History of Lahore

History Of Lahore

History of Lahore

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The recorded history of Lahore (), a city-district of modern-day Pakistan, covers thousands of years. Originally the capital and largest city of the Punjab region, it has since its creation changed hands from Hindu, Greek, Persian, Muslim, Sikh and British rule to becoming the cultural capital and the heart of modern day Pakistan.

Origins



A mythological legend, based on oral traditions, states that Lahore was named after Lava, son of the Hindu god Rama, who supposedly founded the city. To this day, the Lahore Fort has a vacant temple dedicated to Lava (also pronounced Loh, hence "Loh-awar" or The Fort of Loh). Likewise, the Ravi River that flows through northern Lahore was named for the Hindu goddess Durga.

Ptolemy, the celebrated astronomer and geographer, mentions in his Geographia a city called Labokla situated on the route between the Indus River and Palibothra, or Pataliputra (Patna), in a tract of country called Kasperia (Kashmir), described as extending along the rivers Bidastes or Vitasta (Jhelum), Sandabal or Chandra Bhaga (Chenab), and Adris or Iravati (Ravi).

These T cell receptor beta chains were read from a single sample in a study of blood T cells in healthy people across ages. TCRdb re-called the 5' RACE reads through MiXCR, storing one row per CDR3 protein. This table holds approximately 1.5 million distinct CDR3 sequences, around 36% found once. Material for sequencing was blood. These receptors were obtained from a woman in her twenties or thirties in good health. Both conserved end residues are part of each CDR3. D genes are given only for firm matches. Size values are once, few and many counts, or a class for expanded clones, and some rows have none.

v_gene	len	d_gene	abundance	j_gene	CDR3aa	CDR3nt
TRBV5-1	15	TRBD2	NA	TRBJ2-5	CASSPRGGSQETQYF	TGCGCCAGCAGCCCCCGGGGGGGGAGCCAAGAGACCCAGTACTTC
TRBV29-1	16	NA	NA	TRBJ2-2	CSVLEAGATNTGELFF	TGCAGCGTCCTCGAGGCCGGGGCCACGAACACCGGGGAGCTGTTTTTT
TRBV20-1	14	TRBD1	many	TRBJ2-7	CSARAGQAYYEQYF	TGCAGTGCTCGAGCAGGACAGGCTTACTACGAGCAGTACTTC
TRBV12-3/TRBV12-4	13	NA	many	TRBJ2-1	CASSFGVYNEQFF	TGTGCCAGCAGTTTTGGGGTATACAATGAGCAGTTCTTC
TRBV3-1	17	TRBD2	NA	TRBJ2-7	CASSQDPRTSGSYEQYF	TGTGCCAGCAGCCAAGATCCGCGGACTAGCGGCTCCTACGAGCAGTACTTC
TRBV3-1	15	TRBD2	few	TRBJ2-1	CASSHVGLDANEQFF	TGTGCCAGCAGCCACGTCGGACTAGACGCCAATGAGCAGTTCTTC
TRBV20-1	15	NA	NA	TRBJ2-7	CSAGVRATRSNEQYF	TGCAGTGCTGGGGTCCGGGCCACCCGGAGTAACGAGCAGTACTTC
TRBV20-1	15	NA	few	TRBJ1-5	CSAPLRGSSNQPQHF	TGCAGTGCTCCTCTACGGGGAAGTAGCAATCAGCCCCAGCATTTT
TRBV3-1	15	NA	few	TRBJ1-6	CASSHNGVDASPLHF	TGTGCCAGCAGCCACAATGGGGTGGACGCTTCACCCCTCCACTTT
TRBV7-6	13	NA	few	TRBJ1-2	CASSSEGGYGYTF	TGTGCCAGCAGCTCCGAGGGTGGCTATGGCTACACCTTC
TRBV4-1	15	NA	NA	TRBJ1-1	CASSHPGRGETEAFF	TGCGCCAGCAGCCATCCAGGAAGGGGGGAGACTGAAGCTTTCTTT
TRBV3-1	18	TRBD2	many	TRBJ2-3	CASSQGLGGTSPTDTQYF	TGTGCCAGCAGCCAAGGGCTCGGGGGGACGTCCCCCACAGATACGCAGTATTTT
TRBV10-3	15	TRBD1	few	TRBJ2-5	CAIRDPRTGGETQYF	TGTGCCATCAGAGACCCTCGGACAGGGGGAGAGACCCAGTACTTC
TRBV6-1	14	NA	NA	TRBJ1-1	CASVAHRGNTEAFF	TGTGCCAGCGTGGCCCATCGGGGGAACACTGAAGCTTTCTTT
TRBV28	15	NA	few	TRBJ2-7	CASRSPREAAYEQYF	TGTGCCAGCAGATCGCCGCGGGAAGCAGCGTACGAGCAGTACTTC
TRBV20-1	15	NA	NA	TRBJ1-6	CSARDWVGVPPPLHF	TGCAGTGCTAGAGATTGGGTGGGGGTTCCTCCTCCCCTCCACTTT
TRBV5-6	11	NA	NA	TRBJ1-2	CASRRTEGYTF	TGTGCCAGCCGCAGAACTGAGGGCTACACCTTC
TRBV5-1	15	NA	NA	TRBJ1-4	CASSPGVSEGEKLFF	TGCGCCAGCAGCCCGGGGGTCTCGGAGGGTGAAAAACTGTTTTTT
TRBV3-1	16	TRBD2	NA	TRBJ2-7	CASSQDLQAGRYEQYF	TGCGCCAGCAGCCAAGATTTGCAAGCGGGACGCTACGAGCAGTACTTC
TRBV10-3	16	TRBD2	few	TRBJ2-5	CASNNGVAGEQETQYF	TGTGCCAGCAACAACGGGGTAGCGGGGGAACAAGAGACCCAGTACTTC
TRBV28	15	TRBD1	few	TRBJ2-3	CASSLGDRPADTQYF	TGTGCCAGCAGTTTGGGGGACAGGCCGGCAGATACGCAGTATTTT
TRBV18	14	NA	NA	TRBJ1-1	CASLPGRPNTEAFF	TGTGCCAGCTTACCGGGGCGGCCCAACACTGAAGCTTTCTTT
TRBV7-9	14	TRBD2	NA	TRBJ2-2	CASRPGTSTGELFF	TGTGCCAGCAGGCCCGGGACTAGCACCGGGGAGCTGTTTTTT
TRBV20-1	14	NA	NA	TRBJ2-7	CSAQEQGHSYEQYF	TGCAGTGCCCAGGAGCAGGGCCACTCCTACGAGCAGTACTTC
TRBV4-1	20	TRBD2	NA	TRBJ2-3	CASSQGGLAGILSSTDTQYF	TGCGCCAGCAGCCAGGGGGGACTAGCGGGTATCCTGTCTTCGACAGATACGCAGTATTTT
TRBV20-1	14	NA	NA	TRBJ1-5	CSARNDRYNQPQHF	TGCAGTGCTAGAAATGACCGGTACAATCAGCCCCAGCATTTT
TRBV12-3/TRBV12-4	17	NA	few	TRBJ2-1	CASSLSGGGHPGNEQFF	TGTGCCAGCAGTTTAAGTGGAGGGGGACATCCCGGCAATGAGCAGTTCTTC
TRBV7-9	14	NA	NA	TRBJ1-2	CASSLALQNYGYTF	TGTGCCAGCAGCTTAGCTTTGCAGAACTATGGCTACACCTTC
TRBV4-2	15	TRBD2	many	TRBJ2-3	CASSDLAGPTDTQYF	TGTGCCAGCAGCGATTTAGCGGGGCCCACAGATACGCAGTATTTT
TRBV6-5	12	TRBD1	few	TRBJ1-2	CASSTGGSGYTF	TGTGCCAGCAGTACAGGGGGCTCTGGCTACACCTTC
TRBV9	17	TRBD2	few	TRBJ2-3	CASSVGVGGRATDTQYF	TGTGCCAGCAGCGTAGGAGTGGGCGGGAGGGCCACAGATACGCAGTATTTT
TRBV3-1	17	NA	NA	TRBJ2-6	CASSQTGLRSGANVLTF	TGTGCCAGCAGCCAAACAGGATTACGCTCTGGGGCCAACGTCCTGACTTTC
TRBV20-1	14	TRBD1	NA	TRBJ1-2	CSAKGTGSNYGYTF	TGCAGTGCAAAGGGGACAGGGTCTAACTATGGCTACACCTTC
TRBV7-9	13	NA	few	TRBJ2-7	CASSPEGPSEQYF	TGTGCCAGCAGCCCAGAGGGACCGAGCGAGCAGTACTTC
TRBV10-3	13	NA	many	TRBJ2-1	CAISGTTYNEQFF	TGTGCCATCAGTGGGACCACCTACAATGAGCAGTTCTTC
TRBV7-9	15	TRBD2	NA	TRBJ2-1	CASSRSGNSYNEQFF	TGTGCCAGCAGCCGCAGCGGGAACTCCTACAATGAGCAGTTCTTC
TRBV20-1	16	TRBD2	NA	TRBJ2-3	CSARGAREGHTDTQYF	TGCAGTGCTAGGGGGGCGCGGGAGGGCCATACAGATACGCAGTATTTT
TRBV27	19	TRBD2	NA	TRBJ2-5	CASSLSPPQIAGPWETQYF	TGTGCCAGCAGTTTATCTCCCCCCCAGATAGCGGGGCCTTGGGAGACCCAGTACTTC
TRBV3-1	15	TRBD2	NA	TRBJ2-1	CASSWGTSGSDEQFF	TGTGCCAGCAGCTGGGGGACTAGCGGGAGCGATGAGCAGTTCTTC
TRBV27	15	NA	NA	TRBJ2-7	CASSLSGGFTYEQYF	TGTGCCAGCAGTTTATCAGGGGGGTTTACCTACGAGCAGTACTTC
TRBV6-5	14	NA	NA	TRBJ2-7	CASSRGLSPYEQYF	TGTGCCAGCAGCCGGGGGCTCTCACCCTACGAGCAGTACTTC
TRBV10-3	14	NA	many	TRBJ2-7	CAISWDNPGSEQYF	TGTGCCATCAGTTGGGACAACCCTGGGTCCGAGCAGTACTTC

The oldest authentic document about Lahore was written anonymously in 982 and is called Hudud-i-Alam. It was translated into English by Vladimir Fedorovich Minorsky and published in Lahore in 1927. In this document, Lahore is referred to as a small shahr (city) with "impressive temples, large markets and huge...
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